With a budget stalemate stretching out past the four week mark, Assembly Republicans are offering up a proposal they argue will help settle one of the remaining roadblocks to wrapping up work on the plan.
GOP leaders on Monday morning outlined proposed reforms to Wisconsin’s prevailing wage law, a system that requires workers on public construction projects to be paid a wage that’s determined using a state formula. Republicans and several advocacy groups have argued that repealing the law could save local governments and taxpayers millions of dollars, while eliminating costly and time-consuming administrative practices. Opponents of the move contend it would lower the quality of work done on important public projects, such as roads and bridges.
Under the plan from Assembly Republicans, public construction projects with a budget under $450,000 would be exempt from having to pay the prevailing wage. Assembly Speaker Robin Vos (R-Rochester) said that would keeping from applying to about 60 percent of the projects done in the state each year and called it “a major step forward.”
State Rep. Bob Kulp (R-Stratford), who owns a roofing business, said the reform package would mean “significant savings for school districts, municipalities, and…taxpayers in the state.”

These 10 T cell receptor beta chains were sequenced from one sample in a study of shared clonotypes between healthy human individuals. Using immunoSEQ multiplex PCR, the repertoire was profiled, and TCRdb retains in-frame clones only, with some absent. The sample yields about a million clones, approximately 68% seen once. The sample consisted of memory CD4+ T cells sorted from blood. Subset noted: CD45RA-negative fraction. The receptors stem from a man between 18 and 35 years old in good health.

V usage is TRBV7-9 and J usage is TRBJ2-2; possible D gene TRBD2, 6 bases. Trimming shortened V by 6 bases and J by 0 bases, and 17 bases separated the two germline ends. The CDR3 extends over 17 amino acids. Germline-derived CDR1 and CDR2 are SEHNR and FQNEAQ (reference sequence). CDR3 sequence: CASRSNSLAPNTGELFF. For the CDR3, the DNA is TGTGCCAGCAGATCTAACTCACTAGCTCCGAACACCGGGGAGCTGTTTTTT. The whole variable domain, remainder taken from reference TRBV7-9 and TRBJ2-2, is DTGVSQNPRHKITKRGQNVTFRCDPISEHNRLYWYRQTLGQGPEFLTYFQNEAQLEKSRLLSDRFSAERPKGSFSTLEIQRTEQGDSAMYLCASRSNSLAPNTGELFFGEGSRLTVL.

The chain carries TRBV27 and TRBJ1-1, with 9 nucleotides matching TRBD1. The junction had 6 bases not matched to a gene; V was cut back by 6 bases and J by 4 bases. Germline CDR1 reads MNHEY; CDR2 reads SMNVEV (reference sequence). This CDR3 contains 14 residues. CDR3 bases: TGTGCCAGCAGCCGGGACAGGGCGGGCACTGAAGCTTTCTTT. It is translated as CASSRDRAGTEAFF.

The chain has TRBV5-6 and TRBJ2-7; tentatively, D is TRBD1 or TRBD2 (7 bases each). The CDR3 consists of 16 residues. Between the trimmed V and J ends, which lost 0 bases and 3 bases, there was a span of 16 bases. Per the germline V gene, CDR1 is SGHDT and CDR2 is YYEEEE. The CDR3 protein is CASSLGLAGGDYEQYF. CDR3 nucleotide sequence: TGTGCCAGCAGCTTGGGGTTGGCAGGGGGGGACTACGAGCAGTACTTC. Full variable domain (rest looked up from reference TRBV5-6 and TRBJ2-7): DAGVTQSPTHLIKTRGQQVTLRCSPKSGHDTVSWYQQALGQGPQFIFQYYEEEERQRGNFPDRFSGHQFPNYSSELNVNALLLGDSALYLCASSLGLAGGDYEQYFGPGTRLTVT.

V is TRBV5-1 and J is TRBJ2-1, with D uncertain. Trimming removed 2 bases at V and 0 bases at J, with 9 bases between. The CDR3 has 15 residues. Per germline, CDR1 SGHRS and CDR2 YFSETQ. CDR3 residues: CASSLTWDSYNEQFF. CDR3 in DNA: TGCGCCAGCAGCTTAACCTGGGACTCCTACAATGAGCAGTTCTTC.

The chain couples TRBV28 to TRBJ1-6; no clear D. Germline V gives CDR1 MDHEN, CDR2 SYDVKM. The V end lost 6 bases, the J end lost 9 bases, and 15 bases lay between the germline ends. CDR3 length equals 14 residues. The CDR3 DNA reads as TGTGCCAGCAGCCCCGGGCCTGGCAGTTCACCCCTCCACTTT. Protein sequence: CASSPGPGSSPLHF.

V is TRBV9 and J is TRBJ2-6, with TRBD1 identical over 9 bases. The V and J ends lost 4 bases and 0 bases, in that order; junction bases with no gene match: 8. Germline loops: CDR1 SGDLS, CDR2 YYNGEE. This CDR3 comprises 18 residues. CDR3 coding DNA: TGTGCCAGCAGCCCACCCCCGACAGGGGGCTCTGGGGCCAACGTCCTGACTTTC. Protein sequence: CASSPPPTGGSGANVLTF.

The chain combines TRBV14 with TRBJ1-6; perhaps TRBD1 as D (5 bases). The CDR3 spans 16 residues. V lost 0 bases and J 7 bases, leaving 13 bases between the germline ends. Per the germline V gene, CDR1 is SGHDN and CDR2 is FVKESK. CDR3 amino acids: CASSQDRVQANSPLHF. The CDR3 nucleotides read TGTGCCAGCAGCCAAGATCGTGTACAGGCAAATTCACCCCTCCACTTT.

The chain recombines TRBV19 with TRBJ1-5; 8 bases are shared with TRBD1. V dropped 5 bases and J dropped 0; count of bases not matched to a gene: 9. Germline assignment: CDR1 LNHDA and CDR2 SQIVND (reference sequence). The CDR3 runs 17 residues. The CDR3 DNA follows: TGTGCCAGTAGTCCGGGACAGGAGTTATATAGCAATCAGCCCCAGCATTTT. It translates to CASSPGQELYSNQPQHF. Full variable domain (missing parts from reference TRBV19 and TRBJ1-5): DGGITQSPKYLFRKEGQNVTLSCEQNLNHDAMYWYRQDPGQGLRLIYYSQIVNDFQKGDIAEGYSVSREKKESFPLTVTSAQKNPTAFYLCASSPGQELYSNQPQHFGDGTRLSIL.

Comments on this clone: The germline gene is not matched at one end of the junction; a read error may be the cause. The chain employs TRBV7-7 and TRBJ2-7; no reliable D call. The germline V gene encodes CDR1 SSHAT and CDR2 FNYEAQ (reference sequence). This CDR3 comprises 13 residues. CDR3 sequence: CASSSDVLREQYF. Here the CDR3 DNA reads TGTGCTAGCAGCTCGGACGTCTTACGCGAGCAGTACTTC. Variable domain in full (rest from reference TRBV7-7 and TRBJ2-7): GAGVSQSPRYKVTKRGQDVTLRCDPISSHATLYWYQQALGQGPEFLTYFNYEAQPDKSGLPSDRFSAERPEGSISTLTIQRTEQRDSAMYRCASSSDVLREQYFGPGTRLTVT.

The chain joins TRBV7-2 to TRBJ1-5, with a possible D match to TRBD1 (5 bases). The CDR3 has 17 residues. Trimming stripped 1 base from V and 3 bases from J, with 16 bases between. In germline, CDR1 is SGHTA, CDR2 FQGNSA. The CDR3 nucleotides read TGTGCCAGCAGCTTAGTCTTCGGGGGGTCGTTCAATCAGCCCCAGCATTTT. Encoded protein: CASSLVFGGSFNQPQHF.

While Vos is confident the package has the support needed to pass in his chamber, its chances in the Republican-controlled Senate are less certain. Multiple members of that chamber have indicated they want a full repeal. State Sen. Steve Nass (R-Whitewater) said in a statement that the Assembly plan “intentionally fails to save the taxpayers and local governments the most money on the costliest of construction projects. I will stand with the taxpayers by only supporting a compromise that repeals prevailing laws on all units of local government.”
Vos fired back at those pushing for a full repeal, saying the Assembly plan makes “incremental” changes to the prevailing wage law. “There are some who will say if we can’t have everything, we should stand for nothing,” Vos said. “That’s not where Republicans have ever been. We make incremental reforms where possible.”
The prevailing wage is one of the remaining issues that have stalled state budget talks for the past month, along with transportation funding and financing for a Milwaukee Bucks arena. It remains unclear when lawmakers will be ready to vote on the budget.